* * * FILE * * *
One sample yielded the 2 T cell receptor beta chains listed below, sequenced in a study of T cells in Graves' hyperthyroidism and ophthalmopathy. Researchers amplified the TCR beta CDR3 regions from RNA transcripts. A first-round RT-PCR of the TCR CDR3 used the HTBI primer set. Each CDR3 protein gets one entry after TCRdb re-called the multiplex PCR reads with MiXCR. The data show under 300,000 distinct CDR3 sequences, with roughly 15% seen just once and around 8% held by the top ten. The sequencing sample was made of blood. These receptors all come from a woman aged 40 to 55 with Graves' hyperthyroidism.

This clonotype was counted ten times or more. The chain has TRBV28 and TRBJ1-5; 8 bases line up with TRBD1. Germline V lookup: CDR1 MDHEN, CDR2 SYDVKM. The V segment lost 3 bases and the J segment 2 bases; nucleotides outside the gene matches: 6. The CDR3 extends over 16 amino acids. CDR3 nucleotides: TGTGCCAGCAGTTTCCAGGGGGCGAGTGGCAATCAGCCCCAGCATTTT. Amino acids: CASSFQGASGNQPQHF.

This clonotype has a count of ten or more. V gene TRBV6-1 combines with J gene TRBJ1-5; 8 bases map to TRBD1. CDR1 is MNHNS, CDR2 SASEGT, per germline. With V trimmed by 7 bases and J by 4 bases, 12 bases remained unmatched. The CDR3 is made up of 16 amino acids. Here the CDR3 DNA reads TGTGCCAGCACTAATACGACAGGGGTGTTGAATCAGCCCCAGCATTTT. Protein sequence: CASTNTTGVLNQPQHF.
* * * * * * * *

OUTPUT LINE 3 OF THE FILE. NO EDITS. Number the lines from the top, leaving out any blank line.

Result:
This clonotype has a count of ten or more. V gene TRBV6-1 combines with J gene TRBJ1-5; 8 bases map to TRBD1. CDR1 is MNHNS, CDR2 SASEGT, per germline. With V trimmed by 7 bases and J by 4 bases, 12 bases remained unmatched. The CDR3 is made up of 16 amino acids. Here the CDR3 DNA reads TGTGCCAGCACTAATACGACAGGGGTGTTGAATCAGCCCCAGCATTTT. Protein sequence: CASTNTTGVLNQPQHF.